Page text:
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    Vatican City: Vatican Museums. Go Now!

    Vatican City
    The smallest country in the world offers the heart of Catholicism and among the world's finest art collections, including the Sistine Chapel and the Raphael Rooms (ceiling pictured). Go to Vatican City!

  • Albania!

    Albania: Village of Theth! Go Now!

    Albania
    Albania is unique in Europe, starting with its Muslim heritage, but expanding to include food, culture, and even its natural beauty. Explore Albania!

  • Netherlands!

    Netherlands: Wooden shoes. Go Now!

    Netherlands
    This low country might be small, but it maintains a unique place in history and culture. Explore the Netherlands!

  • Ukraine!

    Ukraine: Traditional Village. Go Now!

    Ukraine
    Ukrainian culture is based on village life, particularly that found in the Carpathian Mountains (pictured). Begin Your Journey!

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    Latvia is small, but has a diverse history, foods, and architecture (shown), which includes aspects from both Eastern and Western Europe. Begin Your Journey!

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    Food, beer, natural beauty, and more create a country that's known for its distinct culture and history. Go Now!

Social Life in Poland

Behavior

The Poles are conservative in most aspects of their lives and this is best seen in their behaviors, dress, and dining etiquette. They tend to dress and act conservatively, much of which is based on the doctrines of their Catholic faith.

As a visitor to Poland try to follow the lead of the locals by dressing conservatively (see below for details), dining in the local etiquette (see our Poland Dining & Food Page), and avoid sensitive conversation topics, such as politics, finances, and business unless initiated by your local counterpart. Also try to avoid being loud, rude, or showing off wealth.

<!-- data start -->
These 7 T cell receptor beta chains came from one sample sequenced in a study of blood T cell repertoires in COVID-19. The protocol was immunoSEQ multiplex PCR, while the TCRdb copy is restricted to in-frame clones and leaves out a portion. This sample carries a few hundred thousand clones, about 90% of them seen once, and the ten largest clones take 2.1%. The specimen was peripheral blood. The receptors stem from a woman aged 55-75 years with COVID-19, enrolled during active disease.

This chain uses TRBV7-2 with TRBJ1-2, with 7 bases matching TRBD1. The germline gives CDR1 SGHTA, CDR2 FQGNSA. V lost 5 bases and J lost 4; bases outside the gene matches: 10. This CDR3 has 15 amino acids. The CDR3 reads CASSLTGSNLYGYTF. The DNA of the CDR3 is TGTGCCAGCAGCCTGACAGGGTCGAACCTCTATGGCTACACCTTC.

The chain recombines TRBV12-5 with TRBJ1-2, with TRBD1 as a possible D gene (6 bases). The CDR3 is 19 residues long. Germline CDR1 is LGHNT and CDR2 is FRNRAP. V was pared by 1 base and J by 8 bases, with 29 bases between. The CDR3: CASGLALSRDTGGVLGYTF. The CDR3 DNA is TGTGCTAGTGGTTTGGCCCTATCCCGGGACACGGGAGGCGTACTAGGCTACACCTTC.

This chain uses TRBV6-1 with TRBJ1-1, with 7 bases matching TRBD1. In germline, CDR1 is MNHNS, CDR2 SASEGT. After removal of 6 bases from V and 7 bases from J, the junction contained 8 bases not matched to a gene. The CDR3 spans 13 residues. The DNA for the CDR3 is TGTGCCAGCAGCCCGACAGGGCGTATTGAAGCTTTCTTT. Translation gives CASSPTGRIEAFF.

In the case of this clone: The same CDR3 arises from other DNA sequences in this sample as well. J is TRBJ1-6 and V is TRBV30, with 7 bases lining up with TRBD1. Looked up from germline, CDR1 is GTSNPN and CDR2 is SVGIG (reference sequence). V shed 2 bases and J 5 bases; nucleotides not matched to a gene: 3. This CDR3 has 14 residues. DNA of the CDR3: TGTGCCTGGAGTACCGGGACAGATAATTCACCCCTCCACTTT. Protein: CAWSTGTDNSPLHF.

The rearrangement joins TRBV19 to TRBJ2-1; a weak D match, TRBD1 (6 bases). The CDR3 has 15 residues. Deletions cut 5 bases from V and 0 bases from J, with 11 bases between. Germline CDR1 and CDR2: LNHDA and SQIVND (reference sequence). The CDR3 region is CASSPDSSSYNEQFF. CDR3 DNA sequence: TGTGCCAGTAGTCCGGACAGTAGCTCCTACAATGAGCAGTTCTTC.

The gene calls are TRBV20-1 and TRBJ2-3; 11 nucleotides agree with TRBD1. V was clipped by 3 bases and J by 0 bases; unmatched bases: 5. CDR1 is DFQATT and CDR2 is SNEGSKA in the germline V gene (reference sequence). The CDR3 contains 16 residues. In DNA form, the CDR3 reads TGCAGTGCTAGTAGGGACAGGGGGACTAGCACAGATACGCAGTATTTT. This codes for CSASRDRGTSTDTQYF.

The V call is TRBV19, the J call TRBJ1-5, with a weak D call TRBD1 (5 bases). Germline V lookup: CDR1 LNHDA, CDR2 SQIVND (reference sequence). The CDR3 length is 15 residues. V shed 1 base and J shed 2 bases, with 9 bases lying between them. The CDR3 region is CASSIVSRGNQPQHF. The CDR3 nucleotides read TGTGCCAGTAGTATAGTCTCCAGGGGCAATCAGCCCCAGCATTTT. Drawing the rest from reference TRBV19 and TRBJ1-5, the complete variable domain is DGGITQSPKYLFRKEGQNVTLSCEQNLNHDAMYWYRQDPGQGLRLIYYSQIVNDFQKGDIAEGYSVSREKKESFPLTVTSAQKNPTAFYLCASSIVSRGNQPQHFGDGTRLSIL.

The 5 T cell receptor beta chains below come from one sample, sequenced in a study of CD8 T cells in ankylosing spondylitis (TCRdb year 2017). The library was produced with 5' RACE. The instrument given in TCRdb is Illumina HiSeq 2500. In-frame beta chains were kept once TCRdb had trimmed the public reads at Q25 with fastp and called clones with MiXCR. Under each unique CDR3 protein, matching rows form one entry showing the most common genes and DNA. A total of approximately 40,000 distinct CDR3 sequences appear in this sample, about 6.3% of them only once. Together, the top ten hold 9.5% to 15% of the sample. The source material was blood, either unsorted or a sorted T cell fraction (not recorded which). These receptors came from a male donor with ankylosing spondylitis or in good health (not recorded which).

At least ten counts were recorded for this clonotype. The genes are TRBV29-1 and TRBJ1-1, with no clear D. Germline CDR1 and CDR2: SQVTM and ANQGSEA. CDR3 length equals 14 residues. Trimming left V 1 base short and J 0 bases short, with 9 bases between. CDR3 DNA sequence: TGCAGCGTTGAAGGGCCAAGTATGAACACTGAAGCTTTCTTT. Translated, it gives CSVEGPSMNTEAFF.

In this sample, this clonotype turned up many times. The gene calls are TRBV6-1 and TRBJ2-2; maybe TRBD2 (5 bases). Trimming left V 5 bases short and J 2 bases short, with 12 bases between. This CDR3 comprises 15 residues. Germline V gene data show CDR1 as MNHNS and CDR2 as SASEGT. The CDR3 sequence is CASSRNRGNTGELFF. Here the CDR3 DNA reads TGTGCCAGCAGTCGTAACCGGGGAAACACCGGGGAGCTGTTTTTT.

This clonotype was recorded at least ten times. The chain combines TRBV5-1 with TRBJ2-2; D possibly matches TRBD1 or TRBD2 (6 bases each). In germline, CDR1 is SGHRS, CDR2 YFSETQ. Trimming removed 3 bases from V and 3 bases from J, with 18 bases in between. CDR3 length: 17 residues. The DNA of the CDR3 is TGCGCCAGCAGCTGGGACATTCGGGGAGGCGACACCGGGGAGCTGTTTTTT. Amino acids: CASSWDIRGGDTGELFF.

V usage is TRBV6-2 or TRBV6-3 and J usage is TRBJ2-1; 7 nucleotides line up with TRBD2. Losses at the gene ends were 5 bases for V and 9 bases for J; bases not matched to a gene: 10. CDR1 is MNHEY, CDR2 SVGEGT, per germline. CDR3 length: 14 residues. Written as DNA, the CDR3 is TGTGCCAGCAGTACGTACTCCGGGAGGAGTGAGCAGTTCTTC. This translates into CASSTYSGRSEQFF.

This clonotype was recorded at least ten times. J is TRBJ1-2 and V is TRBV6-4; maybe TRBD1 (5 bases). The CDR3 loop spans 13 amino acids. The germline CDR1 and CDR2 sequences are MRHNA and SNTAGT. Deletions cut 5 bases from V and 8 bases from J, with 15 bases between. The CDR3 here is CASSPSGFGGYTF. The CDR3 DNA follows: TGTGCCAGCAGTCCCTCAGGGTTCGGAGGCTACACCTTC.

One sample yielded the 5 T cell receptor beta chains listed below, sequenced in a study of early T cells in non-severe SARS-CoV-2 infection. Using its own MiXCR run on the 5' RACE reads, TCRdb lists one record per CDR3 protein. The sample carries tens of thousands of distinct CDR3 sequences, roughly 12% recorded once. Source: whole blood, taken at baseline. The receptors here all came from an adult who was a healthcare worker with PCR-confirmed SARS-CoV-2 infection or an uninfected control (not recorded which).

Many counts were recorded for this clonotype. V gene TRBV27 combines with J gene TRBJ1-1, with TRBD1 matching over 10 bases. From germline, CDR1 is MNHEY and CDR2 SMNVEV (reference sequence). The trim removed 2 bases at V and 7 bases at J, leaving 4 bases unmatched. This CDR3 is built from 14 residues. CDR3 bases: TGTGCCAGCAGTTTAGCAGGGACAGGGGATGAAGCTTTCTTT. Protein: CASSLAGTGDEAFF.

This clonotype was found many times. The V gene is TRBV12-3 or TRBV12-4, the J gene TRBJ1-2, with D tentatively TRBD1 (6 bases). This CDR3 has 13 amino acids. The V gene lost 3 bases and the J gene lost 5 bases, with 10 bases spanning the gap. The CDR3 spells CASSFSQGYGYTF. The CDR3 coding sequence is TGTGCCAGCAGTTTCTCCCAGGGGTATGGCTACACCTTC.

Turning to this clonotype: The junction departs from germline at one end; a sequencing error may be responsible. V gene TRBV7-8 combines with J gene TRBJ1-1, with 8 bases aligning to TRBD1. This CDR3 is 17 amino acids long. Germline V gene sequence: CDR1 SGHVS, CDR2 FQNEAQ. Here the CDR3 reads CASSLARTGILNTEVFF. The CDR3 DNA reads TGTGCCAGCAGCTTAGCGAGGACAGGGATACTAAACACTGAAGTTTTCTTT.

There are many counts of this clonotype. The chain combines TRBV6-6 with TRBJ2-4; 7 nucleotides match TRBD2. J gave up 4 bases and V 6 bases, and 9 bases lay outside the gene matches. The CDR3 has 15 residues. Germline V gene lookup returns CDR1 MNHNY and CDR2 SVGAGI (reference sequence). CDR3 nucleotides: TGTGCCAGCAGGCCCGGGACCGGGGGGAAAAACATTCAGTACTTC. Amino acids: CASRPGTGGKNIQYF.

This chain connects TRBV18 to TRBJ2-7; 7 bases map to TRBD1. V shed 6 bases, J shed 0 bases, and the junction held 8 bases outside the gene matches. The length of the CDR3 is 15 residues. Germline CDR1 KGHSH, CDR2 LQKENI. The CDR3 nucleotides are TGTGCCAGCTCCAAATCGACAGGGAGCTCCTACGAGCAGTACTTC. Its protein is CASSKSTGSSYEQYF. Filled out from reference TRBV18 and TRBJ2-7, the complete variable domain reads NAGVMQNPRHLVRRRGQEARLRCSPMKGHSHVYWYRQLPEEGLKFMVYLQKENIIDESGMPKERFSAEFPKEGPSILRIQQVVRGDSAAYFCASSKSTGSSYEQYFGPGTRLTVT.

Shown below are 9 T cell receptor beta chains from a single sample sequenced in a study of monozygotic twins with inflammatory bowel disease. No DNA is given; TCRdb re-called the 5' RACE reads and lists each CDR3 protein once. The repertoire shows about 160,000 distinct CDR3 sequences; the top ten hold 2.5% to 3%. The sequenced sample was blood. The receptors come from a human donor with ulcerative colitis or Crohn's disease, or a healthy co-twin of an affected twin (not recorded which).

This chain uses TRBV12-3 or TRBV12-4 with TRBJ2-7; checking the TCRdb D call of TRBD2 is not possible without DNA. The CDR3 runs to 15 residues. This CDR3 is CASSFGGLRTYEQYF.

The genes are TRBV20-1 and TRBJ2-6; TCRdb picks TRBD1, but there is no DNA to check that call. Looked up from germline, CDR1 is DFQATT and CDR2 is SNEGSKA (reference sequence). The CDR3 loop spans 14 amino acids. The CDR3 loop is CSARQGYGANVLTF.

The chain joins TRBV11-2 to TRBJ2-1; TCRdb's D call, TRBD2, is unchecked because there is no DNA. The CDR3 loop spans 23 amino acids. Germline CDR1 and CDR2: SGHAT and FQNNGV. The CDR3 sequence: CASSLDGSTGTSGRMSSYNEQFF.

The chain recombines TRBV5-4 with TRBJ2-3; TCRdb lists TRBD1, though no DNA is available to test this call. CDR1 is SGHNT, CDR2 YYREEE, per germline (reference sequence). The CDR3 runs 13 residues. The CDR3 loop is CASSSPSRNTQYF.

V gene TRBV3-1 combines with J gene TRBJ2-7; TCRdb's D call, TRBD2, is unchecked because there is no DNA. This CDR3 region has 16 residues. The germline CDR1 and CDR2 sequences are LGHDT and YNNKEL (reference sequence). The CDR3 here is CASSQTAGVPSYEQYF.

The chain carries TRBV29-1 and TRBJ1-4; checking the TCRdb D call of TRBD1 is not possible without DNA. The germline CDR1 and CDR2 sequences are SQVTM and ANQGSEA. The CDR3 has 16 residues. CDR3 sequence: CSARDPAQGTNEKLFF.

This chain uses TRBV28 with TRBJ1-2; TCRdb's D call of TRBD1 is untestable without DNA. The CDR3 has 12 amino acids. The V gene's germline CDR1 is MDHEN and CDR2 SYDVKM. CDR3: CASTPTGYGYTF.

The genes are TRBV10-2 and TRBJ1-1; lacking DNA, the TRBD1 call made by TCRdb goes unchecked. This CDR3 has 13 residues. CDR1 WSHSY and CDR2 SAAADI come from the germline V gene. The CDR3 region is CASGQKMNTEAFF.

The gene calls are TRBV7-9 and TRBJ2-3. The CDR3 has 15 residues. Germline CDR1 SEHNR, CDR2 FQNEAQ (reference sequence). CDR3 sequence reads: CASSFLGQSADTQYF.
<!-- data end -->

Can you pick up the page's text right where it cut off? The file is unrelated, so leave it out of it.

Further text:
Dress

The traditional dress in Poland varies from region to region and city to city; in the southern Tatras Mountains the style is so particular and varied the locals (at least historically) could tell where a person was from based upon their dress. Despite the vast differences, and the many details for each localized traditional dress, there are a number of commonalities that cross the entire country. For women, loose-fitting long sleeves was the norm, then the dress got a bit tighter in the upper body, but the lower part of the dress was always quite free-flowing. The colors of these dresses greatly varied, but were generally based on white and could include reds, blues, or greens. For the men, the traditional dress consisted of loose-fitting pants or knickers with a similar loose-fitting long-sleeved white shirt. However, men often wore a vest or varying lengths, which was again often in reds, blues, or greens.

Today the traditional dress can only be found on souvenir dolls, folk singers and dancers, and perhaps a few others during special occasions or holidays. For everyone in Poland, modern western-styled clothing is the dress of choice today, but the particular styles vary from person to person. As a visitor to Poland, wearing any western-styled clothing is acceptable, but the Poles are quite conservative so don't wear anything too revealing by being either too tight or by revealing too much skin. In churches long pants are often required.

This page was last updated: November, 2013